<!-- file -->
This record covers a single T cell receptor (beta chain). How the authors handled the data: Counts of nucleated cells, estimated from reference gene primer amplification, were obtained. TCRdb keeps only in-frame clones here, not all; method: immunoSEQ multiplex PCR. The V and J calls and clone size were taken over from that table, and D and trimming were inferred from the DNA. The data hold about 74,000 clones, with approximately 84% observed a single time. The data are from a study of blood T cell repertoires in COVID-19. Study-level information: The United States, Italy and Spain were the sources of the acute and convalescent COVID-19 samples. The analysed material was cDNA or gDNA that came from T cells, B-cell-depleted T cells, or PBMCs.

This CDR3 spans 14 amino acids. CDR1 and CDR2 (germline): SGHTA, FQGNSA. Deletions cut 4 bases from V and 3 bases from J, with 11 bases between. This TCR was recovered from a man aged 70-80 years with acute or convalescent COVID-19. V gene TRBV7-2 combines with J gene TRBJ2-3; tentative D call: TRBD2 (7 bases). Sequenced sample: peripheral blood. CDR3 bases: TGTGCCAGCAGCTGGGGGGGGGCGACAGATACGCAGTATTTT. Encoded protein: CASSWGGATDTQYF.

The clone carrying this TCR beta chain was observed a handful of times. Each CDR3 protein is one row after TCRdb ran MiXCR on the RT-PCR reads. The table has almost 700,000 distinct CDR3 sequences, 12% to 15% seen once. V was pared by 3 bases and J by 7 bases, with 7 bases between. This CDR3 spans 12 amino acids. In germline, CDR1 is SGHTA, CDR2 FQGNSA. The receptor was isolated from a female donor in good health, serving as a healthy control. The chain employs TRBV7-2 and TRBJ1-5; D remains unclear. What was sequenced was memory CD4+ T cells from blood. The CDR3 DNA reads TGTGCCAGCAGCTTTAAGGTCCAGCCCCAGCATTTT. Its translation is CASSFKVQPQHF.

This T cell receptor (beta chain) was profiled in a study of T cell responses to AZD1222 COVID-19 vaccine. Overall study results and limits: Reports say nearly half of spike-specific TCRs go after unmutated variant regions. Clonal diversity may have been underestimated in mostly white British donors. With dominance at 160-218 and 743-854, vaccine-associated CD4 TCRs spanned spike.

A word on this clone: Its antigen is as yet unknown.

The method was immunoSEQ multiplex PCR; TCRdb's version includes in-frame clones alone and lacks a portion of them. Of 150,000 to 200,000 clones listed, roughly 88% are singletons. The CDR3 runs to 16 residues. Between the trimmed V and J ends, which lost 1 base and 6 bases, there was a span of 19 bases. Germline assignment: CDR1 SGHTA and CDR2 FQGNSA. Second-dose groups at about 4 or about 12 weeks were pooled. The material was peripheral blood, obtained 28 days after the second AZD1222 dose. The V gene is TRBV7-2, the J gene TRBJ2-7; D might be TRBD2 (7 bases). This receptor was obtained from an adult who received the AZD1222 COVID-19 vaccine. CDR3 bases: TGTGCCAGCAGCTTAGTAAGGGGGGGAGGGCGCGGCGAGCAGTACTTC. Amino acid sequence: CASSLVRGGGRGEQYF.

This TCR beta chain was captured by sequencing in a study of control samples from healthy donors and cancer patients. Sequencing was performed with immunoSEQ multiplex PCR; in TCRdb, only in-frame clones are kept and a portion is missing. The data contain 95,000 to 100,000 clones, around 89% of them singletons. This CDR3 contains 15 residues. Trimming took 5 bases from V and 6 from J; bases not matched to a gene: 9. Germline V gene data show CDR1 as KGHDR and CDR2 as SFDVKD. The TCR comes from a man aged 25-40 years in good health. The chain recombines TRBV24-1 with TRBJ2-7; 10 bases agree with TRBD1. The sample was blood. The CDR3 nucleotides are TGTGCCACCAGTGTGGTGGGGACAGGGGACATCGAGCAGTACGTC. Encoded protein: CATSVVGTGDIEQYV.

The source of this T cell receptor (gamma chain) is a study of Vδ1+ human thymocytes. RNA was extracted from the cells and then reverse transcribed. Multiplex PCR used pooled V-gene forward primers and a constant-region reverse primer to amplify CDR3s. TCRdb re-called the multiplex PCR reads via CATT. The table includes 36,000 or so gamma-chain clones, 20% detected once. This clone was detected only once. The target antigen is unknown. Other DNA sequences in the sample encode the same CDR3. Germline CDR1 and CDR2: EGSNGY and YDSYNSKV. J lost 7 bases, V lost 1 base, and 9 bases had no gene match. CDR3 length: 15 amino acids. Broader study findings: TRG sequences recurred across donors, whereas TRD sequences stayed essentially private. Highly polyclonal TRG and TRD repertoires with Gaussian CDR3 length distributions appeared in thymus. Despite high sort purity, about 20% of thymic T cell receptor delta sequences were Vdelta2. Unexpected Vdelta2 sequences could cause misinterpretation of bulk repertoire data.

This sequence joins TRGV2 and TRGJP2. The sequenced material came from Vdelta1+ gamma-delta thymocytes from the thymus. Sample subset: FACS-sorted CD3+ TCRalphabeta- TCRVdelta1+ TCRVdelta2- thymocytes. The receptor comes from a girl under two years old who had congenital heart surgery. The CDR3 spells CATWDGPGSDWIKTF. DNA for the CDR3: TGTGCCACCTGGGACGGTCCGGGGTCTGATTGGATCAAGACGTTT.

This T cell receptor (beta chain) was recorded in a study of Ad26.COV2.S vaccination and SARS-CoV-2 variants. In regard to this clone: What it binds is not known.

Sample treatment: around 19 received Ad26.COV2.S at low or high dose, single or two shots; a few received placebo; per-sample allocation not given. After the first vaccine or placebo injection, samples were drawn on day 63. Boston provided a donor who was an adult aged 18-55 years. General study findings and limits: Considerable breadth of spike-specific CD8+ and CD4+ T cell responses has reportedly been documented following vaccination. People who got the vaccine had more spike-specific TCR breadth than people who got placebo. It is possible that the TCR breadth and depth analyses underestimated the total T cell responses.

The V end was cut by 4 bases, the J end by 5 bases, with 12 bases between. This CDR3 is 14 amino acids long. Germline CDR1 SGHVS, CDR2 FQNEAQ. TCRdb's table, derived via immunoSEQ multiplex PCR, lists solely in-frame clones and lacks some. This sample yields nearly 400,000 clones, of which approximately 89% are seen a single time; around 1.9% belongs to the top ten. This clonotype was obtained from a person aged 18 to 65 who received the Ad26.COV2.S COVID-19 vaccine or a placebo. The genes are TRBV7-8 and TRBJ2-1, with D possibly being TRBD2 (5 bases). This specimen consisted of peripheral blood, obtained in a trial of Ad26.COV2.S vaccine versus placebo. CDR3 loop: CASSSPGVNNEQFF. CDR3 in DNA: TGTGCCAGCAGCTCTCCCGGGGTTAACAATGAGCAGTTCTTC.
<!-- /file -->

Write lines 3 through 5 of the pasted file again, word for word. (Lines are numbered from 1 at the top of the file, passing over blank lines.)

The clone carrying this TCR beta chain was observed a handful of times. Each CDR3 protein is one row after TCRdb ran MiXCR on the RT-PCR reads. The table has almost 700,000 distinct CDR3 sequences, 12% to 15% seen once. V was pared by 3 bases and J by 7 bases, with 7 bases between. This CDR3 spans 12 amino acids. In germline, CDR1 is SGHTA, CDR2 FQGNSA. The receptor was isolated from a female donor in good health, serving as a healthy control. The chain employs TRBV7-2 and TRBJ1-5; D remains unclear. What was sequenced was memory CD4+ T cells from blood. The CDR3 DNA reads TGTGCCAGCAGCTTTAAGGTCCAGCCCCAGCATTTT. Its translation is CASSFKVQPQHF.

This T cell receptor (beta chain) was profiled in a study of T cell responses to AZD1222 COVID-19 vaccine. Overall study results and limits: Reports say nearly half of spike-specific TCRs go after unmutated variant regions. Clonal diversity may have been underestimated in mostly white British donors. With dominance at 160-218 and 743-854, vaccine-associated CD4 TCRs spanned spike.

A word on this clone: Its antigen is as yet unknown.